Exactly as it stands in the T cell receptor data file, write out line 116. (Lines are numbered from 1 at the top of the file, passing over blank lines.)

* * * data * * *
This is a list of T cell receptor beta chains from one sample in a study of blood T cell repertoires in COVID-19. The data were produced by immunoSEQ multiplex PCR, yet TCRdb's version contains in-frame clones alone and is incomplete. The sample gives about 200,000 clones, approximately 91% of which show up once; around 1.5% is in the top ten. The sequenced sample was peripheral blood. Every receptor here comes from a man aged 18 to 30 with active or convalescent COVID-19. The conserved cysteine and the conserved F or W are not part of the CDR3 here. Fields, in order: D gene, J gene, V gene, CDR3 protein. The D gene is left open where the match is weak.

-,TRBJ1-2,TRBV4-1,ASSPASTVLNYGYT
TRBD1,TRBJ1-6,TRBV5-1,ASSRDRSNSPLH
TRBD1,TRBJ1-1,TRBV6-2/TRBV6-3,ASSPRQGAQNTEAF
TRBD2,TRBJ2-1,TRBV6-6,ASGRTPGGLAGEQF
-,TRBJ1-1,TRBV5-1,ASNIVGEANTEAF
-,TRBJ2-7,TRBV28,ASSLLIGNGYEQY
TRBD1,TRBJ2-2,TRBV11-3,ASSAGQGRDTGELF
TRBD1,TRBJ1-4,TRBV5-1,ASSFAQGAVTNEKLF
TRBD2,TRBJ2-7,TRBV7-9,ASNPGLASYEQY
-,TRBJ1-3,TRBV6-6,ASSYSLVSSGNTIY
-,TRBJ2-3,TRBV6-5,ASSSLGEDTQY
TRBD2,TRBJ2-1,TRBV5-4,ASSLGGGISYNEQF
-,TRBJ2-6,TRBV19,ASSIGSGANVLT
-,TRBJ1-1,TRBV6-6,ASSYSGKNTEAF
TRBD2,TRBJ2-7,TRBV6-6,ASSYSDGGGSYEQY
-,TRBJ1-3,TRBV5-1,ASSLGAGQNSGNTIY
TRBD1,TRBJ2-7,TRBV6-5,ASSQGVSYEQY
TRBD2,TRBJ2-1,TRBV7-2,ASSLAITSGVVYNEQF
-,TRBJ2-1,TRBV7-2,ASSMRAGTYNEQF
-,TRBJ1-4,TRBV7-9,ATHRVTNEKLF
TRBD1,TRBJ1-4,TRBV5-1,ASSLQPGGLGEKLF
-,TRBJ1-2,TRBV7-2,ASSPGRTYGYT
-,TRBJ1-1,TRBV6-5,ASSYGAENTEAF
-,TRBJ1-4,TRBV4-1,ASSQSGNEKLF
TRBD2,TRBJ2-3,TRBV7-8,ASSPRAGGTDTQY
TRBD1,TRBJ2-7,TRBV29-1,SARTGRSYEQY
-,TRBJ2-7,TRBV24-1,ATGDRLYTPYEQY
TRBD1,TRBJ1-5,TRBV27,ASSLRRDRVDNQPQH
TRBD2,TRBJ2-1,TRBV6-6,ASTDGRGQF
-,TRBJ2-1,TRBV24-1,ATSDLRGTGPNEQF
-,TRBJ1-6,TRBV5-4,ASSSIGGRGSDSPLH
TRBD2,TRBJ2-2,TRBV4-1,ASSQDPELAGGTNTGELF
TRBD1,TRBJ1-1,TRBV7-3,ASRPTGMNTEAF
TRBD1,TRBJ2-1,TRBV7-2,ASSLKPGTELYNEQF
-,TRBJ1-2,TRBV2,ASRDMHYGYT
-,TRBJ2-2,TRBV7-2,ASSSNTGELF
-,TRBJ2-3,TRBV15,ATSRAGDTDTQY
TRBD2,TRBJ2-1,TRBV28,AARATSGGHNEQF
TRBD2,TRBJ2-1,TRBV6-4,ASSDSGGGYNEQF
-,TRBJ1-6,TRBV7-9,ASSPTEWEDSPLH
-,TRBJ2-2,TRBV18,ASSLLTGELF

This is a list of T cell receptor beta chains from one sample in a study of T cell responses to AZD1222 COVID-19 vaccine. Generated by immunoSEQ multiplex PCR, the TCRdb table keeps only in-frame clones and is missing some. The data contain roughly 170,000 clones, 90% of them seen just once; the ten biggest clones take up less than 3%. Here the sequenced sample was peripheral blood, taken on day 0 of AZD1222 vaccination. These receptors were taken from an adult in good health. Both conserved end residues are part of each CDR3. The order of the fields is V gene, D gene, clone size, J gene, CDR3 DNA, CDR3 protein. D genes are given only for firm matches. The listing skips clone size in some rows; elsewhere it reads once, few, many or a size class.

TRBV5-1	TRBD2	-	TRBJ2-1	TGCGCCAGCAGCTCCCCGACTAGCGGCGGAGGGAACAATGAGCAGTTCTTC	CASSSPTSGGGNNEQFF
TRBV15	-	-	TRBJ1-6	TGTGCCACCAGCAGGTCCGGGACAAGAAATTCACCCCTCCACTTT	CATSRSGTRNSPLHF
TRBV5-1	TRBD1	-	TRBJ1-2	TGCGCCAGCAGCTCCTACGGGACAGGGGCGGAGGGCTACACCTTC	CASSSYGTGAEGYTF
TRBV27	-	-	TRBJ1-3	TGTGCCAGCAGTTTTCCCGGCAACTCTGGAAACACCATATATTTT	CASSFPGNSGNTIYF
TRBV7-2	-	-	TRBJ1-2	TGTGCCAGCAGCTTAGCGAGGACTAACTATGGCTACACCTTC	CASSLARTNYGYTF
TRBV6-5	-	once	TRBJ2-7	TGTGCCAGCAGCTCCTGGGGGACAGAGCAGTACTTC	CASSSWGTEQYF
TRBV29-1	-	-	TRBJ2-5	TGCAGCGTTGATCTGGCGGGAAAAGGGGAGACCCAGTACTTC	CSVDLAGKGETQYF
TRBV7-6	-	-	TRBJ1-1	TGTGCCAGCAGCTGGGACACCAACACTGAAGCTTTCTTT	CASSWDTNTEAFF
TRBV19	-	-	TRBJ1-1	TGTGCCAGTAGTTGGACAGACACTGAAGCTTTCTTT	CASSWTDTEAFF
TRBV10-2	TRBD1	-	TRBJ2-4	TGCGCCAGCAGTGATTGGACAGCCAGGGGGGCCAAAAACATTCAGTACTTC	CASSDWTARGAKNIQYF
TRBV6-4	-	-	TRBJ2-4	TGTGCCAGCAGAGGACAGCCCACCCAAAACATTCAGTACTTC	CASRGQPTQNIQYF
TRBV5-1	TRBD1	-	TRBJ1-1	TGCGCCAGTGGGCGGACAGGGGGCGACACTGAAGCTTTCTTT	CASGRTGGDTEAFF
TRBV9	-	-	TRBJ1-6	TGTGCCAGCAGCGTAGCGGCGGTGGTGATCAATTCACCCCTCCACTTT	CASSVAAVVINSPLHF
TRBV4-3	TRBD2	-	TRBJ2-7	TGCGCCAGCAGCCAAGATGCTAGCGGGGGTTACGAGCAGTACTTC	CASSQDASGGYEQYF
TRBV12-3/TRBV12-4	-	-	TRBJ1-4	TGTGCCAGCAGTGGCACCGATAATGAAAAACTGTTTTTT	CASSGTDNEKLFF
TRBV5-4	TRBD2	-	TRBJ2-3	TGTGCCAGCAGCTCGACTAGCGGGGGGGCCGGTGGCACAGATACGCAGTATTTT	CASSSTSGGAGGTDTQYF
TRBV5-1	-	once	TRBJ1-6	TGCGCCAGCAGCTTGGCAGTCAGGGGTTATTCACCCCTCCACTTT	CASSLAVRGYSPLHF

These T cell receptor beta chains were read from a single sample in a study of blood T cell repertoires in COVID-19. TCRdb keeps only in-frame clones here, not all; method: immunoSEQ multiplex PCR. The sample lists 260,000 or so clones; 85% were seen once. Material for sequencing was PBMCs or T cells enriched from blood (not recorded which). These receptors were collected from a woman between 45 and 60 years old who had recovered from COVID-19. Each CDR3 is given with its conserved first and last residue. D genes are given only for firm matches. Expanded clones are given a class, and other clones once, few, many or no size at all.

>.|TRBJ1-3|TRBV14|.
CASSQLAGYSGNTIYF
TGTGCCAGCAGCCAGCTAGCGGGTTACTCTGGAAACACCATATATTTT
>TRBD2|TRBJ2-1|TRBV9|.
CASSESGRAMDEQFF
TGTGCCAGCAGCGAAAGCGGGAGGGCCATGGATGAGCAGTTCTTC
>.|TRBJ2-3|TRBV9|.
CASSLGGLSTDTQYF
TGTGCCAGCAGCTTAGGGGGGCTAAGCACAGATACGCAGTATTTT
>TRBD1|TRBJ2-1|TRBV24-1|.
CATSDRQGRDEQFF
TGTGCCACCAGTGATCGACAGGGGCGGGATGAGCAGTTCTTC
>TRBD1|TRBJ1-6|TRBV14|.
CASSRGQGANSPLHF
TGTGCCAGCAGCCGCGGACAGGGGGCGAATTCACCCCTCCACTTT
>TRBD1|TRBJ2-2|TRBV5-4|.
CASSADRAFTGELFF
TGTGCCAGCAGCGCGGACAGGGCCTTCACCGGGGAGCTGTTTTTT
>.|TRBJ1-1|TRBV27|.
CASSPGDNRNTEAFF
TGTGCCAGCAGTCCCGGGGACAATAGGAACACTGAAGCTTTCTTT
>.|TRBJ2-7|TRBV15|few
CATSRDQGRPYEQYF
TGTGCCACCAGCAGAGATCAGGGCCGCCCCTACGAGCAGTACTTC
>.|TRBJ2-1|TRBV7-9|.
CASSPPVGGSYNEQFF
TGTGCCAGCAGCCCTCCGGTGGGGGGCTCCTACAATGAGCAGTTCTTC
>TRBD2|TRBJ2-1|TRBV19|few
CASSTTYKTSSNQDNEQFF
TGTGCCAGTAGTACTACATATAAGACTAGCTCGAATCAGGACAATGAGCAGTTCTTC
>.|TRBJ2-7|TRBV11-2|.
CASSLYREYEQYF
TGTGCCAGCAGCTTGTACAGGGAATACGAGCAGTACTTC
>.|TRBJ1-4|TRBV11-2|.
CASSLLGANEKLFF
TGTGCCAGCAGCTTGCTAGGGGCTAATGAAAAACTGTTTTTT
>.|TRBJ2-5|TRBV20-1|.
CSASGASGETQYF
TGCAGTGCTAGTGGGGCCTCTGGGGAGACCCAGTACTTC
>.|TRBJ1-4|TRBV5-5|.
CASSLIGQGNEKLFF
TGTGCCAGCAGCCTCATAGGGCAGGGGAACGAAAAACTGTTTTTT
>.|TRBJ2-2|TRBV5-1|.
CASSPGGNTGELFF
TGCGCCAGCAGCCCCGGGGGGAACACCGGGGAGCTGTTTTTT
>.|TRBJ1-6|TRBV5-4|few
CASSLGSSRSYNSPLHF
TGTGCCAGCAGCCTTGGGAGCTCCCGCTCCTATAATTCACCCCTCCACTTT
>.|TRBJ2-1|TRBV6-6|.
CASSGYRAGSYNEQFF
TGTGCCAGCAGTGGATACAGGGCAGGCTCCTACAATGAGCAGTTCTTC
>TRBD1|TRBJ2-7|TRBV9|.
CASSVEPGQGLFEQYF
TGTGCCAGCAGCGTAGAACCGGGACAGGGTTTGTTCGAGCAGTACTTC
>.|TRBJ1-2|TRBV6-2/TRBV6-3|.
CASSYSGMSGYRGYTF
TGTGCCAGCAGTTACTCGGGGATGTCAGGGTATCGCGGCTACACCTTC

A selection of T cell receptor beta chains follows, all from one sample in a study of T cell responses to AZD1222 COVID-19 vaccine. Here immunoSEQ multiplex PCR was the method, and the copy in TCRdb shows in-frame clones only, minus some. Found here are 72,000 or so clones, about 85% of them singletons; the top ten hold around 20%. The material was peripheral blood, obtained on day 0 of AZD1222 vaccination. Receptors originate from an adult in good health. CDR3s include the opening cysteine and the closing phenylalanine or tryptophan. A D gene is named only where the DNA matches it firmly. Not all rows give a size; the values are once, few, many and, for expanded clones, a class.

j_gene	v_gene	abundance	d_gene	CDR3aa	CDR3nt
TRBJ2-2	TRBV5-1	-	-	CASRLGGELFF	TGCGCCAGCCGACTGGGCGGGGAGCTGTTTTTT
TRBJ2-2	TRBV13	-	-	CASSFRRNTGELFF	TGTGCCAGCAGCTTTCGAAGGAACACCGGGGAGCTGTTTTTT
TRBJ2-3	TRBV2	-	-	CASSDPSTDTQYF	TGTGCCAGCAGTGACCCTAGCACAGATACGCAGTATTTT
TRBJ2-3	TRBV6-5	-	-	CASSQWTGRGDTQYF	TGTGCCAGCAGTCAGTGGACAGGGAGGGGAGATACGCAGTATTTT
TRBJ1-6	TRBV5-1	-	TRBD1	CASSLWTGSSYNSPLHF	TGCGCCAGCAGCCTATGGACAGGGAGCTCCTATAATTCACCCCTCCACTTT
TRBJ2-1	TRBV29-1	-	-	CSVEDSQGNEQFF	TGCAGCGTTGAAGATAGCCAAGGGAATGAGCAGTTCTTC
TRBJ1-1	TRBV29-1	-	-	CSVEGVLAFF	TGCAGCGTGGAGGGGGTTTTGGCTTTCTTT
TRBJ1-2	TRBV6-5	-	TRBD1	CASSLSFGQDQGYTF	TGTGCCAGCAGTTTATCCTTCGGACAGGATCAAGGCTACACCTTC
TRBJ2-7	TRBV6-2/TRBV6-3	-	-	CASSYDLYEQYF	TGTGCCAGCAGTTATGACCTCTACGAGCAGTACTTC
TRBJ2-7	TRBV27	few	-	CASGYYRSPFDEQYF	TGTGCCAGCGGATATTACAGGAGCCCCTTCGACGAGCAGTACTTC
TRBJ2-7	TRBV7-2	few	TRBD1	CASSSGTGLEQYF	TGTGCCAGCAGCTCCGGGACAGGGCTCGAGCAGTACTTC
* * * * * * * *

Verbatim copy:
>.|TRBJ1-2|TRBV6-2/TRBV6-3|.